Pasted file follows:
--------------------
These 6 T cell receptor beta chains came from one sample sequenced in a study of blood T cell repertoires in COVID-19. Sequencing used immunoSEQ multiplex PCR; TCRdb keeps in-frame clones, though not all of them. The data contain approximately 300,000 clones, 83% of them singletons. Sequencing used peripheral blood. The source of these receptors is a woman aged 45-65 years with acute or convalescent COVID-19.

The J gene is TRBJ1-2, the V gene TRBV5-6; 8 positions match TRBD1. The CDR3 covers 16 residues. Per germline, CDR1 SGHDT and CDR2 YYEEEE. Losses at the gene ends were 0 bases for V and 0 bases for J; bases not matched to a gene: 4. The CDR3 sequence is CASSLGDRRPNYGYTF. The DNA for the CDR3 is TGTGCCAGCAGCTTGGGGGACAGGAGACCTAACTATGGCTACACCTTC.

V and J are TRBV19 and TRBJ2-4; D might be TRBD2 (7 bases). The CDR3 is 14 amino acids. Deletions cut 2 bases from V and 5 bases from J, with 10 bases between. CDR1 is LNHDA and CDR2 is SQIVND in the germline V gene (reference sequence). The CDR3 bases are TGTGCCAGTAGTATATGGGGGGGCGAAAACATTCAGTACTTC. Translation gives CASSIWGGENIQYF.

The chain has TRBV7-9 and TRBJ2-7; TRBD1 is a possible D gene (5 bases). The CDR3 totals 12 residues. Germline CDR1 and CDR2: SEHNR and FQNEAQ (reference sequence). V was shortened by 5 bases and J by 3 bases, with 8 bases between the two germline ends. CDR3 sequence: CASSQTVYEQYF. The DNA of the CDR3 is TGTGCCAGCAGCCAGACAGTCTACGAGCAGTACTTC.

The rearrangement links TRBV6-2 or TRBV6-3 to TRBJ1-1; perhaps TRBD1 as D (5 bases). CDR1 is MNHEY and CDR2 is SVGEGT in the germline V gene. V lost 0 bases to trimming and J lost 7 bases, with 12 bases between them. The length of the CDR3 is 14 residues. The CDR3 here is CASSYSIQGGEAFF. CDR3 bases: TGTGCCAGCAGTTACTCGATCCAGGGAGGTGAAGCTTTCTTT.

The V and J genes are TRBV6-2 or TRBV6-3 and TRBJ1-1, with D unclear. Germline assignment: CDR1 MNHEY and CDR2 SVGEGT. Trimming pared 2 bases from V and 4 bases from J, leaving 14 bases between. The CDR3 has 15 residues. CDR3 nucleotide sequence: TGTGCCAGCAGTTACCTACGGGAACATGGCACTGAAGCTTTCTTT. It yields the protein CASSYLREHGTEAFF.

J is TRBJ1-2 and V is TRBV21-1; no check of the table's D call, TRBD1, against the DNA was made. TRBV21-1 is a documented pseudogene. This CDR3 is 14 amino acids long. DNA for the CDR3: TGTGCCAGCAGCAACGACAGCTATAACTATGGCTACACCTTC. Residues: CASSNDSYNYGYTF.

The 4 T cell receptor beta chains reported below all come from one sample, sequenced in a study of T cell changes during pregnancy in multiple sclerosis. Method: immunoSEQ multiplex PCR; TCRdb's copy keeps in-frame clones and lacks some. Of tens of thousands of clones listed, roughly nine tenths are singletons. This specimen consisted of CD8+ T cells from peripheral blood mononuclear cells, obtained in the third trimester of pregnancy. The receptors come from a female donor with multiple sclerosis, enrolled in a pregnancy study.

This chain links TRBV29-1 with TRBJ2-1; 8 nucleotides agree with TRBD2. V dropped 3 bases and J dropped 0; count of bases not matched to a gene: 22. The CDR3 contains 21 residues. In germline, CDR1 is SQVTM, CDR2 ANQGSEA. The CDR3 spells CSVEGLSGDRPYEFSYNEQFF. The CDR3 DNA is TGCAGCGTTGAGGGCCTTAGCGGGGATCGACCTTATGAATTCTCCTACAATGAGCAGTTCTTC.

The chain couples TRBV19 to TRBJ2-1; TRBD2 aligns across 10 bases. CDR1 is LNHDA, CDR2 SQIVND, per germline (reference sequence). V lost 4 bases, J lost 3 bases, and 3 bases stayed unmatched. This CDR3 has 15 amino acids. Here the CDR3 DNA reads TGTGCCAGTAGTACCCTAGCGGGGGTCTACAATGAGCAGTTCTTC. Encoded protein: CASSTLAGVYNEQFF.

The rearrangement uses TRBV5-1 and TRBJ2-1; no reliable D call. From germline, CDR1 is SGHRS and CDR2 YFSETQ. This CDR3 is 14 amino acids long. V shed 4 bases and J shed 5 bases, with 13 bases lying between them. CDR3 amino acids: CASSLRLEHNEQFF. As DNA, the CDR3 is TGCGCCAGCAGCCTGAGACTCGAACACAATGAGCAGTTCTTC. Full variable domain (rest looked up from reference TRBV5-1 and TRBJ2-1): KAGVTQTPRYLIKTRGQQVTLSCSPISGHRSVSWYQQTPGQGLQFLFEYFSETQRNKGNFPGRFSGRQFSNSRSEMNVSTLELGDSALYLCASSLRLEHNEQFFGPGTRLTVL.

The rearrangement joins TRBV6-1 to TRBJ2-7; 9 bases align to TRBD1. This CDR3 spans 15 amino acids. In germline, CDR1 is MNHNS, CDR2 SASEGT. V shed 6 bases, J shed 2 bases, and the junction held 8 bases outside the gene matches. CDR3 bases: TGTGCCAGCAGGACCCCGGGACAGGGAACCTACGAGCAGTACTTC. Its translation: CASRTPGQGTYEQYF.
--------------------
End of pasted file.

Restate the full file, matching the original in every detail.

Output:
These 6 T cell receptor beta chains came from one sample sequenced in a study of blood T cell repertoires in COVID-19. Sequencing used immunoSEQ multiplex PCR; TCRdb keeps in-frame clones, though not all of them. The data contain approximately 300,000 clones, 83% of them singletons. Sequencing used peripheral blood. The source of these receptors is a woman aged 45-65 years with acute or convalescent COVID-19.

The J gene is TRBJ1-2, the V gene TRBV5-6; 8 positions match TRBD1. The CDR3 covers 16 residues. Per germline, CDR1 SGHDT and CDR2 YYEEEE. Losses at the gene ends were 0 bases for V and 0 bases for J; bases not matched to a gene: 4. The CDR3 sequence is CASSLGDRRPNYGYTF. The DNA for the CDR3 is TGTGCCAGCAGCTTGGGGGACAGGAGACCTAACTATGGCTACACCTTC.

V and J are TRBV19 and TRBJ2-4; D might be TRBD2 (7 bases). The CDR3 is 14 amino acids. Deletions cut 2 bases from V and 5 bases from J, with 10 bases between. CDR1 is LNHDA and CDR2 is SQIVND in the germline V gene (reference sequence). The CDR3 bases are TGTGCCAGTAGTATATGGGGGGGCGAAAACATTCAGTACTTC. Translation gives CASSIWGGENIQYF.

The chain has TRBV7-9 and TRBJ2-7; TRBD1 is a possible D gene (5 bases). The CDR3 totals 12 residues. Germline CDR1 and CDR2: SEHNR and FQNEAQ (reference sequence). V was shortened by 5 bases and J by 3 bases, with 8 bases between the two germline ends. CDR3 sequence: CASSQTVYEQYF. The DNA of the CDR3 is TGTGCCAGCAGCCAGACAGTCTACGAGCAGTACTTC.

The rearrangement links TRBV6-2 or TRBV6-3 to TRBJ1-1; perhaps TRBD1 as D (5 bases). CDR1 is MNHEY and CDR2 is SVGEGT in the germline V gene. V lost 0 bases to trimming and J lost 7 bases, with 12 bases between them. The length of the CDR3 is 14 residues. The CDR3 here is CASSYSIQGGEAFF. CDR3 bases: TGTGCCAGCAGTTACTCGATCCAGGGAGGTGAAGCTTTCTTT.

The V and J genes are TRBV6-2 or TRBV6-3 and TRBJ1-1, with D unclear. Germline assignment: CDR1 MNHEY and CDR2 SVGEGT. Trimming pared 2 bases from V and 4 bases from J, leaving 14 bases between. The CDR3 has 15 residues. CDR3 nucleotide sequence: TGTGCCAGCAGTTACCTACGGGAACATGGCACTGAAGCTTTCTTT. It yields the protein CASSYLREHGTEAFF.

J is TRBJ1-2 and V is TRBV21-1; no check of the table's D call, TRBD1, against the DNA was made. TRBV21-1 is a documented pseudogene. This CDR3 is 14 amino acids long. DNA for the CDR3: TGTGCCAGCAGCAACGACAGCTATAACTATGGCTACACCTTC. Residues: CASSNDSYNYGYTF.

The 4 T cell receptor beta chains reported below all come from one sample, sequenced in a study of T cell changes during pregnancy in multiple sclerosis. Method: immunoSEQ multiplex PCR; TCRdb's copy keeps in-frame clones and lacks some. Of tens of thousands of clones listed, roughly nine tenths are singletons. This specimen consisted of CD8+ T cells from peripheral blood mononuclear cells, obtained in the third trimester of pregnancy. The receptors come from a female donor with multiple sclerosis, enrolled in a pregnancy study.

This chain links TRBV29-1 with TRBJ2-1; 8 nucleotides agree with TRBD2. V dropped 3 bases and J dropped 0; count of bases not matched to a gene: 22. The CDR3 contains 21 residues. In germline, CDR1 is SQVTM, CDR2 ANQGSEA. The CDR3 spells CSVEGLSGDRPYEFSYNEQFF. The CDR3 DNA is TGCAGCGTTGAGGGCCTTAGCGGGGATCGACCTTATGAATTCTCCTACAATGAGCAGTTCTTC.

The chain couples TRBV19 to TRBJ2-1; TRBD2 aligns across 10 bases. CDR1 is LNHDA, CDR2 SQIVND, per germline (reference sequence). V lost 4 bases, J lost 3 bases, and 3 bases stayed unmatched. This CDR3 has 15 amino acids. Here the CDR3 DNA reads TGTGCCAGTAGTACCCTAGCGGGGGTCTACAATGAGCAGTTCTTC. Encoded protein: CASSTLAGVYNEQFF.

The rearrangement uses TRBV5-1 and TRBJ2-1; no reliable D call. From germline, CDR1 is SGHRS and CDR2 YFSETQ. This CDR3 is 14 amino acids long. V shed 4 bases and J shed 5 bases, with 13 bases lying between them. CDR3 amino acids: CASSLRLEHNEQFF. As DNA, the CDR3 is TGCGCCAGCAGCCTGAGACTCGAACACAATGAGCAGTTCTTC. Full variable domain (rest looked up from reference TRBV5-1 and TRBJ2-1): KAGVTQTPRYLIKTRGQQVTLSCSPISGHRSVSWYQQTPGQGLQFLFEYFSETQRNKGNFPGRFSGRQFSNSRSEMNVSTLELGDSALYLCASSLRLEHNEQFFGPGTRLTVL.

The rearrangement joins TRBV6-1 to TRBJ2-7; 9 bases align to TRBD1. This CDR3 spans 15 amino acids. In germline, CDR1 is MNHNS, CDR2 SASEGT. V shed 6 bases, J shed 2 bases, and the junction held 8 bases outside the gene matches. CDR3 bases: TGTGCCAGCAGGACCCCGGGACAGGGAACCTACGAGCAGTACTTC. Its translation: CASRTPGQGTYEQYF.